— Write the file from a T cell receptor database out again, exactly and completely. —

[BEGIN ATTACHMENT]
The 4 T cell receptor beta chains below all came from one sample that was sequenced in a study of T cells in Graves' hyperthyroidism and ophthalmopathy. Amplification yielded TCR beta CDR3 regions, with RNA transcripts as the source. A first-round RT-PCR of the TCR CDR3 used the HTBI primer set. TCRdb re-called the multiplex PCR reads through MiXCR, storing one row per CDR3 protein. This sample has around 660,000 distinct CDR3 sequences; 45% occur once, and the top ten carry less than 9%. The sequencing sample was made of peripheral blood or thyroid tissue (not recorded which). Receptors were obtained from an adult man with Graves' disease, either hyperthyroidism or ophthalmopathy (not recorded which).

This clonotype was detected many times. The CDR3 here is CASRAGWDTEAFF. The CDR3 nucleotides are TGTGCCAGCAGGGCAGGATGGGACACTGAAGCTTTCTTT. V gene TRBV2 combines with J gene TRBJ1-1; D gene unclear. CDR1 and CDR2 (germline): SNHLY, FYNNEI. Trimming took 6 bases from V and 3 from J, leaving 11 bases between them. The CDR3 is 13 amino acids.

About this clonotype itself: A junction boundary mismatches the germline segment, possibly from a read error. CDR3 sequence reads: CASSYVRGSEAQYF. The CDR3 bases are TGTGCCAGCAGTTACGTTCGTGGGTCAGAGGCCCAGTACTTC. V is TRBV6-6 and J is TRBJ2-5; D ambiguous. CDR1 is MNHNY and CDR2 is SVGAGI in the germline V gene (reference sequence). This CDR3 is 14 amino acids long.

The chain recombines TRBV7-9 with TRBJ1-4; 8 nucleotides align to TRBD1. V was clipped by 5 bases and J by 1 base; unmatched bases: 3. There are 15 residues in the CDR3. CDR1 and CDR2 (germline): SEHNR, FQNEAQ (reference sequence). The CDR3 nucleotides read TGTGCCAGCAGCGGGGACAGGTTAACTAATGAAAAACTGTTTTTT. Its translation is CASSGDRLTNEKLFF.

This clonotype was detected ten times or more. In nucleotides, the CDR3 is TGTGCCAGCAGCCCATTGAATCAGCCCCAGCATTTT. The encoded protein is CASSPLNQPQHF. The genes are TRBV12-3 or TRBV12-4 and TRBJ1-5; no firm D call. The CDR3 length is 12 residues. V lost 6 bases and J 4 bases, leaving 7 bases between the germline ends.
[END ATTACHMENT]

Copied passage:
The 4 T cell receptor beta chains below all came from one sample that was sequenced in a study of T cells in Graves' hyperthyroidism and ophthalmopathy. Amplification yielded TCR beta CDR3 regions, with RNA transcripts as the source. A first-round RT-PCR of the TCR CDR3 used the HTBI primer set. TCRdb re-called the multiplex PCR reads through MiXCR, storing one row per CDR3 protein. This sample has around 660,000 distinct CDR3 sequences; 45% occur once, and the top ten carry less than 9%. The sequencing sample was made of peripheral blood or thyroid tissue (not recorded which). Receptors were obtained from an adult man with Graves' disease, either hyperthyroidism or ophthalmopathy (not recorded which).

This clonotype was detected many times. The CDR3 here is CASRAGWDTEAFF. The CDR3 nucleotides are TGTGCCAGCAGGGCAGGATGGGACACTGAAGCTTTCTTT. V gene TRBV2 combines with J gene TRBJ1-1; D gene unclear. CDR1 and CDR2 (germline): SNHLY, FYNNEI. Trimming took 6 bases from V and 3 from J, leaving 11 bases between them. The CDR3 is 13 amino acids.

About this clonotype itself: A junction boundary mismatches the germline segment, possibly from a read error. CDR3 sequence reads: CASSYVRGSEAQYF. The CDR3 bases are TGTGCCAGCAGTTACGTTCGTGGGTCAGAGGCCCAGTACTTC. V is TRBV6-6 and J is TRBJ2-5; D ambiguous. CDR1 is MNHNY and CDR2 is SVGAGI in the germline V gene (reference sequence). This CDR3 is 14 amino acids long.

The chain recombines TRBV7-9 with TRBJ1-4; 8 nucleotides align to TRBD1. V was clipped by 5 bases and J by 1 base; unmatched bases: 3. There are 15 residues in the CDR3. CDR1 and CDR2 (germline): SEHNR, FQNEAQ (reference sequence). The CDR3 nucleotides read TGTGCCAGCAGCGGGGACAGGTTAACTAATGAAAAACTGTTTTTT. Its translation is CASSGDRLTNEKLFF.

This clonotype was detected ten times or more. In nucleotides, the CDR3 is TGTGCCAGCAGCCCATTGAATCAGCCCCAGCATTTT. The encoded protein is CASSPLNQPQHF. The genes are TRBV12-3 or TRBV12-4 and TRBJ1-5; no firm D call. The CDR3 length is 12 residues. V lost 6 bases and J 4 bases, leaving 7 bases between the germline ends.